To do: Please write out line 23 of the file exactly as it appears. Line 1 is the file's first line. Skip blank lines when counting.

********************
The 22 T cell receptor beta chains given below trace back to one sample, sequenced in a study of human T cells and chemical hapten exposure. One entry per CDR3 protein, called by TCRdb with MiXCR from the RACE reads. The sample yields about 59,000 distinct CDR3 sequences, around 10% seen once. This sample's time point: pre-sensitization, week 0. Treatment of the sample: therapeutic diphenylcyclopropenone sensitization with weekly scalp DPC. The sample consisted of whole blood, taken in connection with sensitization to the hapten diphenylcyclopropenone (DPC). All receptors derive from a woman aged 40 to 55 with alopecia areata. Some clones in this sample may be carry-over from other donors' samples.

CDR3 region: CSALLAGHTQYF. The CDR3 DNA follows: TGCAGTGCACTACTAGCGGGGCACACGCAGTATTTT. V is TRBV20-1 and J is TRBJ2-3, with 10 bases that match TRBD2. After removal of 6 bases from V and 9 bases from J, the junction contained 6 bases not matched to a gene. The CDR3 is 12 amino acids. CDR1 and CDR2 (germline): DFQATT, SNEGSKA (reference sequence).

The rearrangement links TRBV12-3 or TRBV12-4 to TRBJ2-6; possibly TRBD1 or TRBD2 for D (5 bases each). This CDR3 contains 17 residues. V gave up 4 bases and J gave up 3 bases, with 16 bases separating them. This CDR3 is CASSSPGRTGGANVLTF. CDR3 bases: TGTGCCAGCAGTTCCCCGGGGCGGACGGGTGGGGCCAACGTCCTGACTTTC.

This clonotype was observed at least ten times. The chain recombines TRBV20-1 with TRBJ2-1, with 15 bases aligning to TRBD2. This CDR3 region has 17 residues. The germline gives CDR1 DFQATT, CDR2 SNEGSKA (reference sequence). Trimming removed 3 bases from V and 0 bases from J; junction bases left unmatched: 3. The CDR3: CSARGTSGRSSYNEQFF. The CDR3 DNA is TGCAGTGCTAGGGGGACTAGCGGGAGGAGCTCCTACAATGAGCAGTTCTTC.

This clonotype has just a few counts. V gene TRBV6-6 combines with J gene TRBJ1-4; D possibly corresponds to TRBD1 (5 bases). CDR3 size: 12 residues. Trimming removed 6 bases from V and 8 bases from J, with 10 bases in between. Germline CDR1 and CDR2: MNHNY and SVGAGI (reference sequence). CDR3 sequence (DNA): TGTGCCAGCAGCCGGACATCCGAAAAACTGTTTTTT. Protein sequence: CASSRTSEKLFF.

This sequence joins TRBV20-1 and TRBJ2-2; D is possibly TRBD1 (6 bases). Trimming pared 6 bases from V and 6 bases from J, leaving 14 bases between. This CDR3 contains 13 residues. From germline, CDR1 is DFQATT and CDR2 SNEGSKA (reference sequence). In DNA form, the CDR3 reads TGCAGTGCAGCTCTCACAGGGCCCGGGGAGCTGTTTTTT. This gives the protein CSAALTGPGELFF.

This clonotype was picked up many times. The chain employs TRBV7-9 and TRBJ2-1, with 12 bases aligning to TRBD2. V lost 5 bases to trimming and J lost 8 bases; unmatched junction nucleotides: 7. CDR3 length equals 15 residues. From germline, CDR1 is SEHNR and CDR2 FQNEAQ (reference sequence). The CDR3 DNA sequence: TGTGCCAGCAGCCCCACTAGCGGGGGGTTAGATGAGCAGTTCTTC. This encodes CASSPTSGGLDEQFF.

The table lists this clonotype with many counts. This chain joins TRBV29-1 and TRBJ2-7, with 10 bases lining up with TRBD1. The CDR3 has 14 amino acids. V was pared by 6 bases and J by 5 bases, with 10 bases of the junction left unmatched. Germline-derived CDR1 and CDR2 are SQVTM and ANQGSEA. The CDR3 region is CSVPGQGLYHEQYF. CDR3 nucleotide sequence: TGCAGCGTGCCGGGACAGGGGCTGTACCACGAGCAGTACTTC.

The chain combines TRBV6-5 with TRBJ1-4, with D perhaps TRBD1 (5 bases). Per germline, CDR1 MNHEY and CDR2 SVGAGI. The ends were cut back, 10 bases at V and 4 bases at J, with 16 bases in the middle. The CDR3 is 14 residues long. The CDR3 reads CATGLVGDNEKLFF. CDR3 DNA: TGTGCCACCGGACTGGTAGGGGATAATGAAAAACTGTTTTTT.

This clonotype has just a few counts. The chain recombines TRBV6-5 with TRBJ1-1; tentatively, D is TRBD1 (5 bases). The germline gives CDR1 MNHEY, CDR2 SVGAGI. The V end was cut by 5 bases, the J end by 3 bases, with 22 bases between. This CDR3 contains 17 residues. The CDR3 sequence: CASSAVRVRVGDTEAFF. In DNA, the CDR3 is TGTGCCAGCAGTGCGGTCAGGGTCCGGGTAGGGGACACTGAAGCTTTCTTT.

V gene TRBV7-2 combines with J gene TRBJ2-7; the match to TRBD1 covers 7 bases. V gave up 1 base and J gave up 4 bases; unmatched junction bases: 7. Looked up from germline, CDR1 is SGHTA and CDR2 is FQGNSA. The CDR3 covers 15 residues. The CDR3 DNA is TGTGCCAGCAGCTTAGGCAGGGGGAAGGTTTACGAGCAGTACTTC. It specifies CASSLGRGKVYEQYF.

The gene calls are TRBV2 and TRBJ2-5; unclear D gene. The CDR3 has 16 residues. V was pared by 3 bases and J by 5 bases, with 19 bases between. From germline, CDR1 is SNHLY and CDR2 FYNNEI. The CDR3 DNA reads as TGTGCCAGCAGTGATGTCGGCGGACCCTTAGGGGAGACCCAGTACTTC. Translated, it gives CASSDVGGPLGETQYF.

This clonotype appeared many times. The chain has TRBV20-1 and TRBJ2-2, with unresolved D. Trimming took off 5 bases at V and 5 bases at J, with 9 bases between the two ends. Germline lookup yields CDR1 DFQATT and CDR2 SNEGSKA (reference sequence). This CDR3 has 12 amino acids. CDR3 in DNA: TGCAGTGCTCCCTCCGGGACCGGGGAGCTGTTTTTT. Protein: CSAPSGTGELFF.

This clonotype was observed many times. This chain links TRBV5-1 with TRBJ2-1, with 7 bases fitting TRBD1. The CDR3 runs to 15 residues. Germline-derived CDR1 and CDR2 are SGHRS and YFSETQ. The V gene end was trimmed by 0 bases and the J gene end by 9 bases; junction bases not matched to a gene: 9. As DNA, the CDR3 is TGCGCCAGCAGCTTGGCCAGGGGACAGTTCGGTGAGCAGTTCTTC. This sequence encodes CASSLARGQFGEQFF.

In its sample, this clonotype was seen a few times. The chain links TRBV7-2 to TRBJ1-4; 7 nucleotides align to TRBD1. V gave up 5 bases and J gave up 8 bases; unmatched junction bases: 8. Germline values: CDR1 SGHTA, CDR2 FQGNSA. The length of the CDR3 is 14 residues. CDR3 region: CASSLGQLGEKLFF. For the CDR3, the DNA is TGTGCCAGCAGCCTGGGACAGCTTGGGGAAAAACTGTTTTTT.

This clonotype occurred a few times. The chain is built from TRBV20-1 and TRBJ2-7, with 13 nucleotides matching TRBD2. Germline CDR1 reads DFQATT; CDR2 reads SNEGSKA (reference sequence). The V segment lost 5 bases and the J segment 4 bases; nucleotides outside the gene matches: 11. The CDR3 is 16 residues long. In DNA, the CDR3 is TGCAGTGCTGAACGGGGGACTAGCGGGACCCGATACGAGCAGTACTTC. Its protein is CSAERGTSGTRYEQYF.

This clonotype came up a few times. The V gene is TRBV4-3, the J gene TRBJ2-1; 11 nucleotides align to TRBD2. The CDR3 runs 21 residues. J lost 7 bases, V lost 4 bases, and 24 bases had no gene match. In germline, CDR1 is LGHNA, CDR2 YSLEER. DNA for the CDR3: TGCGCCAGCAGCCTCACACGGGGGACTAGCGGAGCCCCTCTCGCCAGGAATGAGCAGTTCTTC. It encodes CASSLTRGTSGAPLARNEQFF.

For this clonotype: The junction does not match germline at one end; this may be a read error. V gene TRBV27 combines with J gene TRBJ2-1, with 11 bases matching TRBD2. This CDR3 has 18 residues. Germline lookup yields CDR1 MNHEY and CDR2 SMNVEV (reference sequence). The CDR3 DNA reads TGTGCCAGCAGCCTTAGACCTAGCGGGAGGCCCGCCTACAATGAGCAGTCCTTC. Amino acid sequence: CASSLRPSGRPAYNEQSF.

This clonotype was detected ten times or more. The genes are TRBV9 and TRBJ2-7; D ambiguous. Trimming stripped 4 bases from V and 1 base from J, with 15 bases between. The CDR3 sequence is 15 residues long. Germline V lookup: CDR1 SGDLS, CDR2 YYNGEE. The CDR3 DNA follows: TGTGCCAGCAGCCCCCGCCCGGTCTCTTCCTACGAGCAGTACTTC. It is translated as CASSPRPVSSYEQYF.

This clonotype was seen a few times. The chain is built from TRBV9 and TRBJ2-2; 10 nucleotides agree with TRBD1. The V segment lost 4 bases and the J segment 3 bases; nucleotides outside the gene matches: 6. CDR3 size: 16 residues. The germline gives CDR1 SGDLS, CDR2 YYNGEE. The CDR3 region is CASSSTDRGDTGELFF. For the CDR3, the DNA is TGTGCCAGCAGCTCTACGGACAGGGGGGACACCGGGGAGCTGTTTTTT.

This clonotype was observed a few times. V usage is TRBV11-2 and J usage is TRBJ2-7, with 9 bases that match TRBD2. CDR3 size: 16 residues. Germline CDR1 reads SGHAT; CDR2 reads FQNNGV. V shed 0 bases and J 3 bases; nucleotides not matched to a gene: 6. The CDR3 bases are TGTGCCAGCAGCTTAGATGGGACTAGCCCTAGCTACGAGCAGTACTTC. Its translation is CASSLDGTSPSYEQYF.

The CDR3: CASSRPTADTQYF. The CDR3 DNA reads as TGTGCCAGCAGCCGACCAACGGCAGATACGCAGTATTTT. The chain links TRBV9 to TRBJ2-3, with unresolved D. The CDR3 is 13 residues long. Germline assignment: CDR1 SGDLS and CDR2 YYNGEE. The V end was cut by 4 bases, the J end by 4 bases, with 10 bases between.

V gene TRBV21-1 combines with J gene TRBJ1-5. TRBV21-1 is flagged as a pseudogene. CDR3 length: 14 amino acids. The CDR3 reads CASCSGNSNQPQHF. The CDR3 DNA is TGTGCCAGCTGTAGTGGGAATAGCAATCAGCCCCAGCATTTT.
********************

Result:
V gene TRBV21-1 combines with J gene TRBJ1-5. TRBV21-1 is flagged as a pseudogene. CDR3 length: 14 amino acids. The CDR3 reads CASCSGNSNQPQHF. The CDR3 DNA is TGTGCCAGCTGTAGTGGGAATAGCAATCAGCCCCAGCATTTT.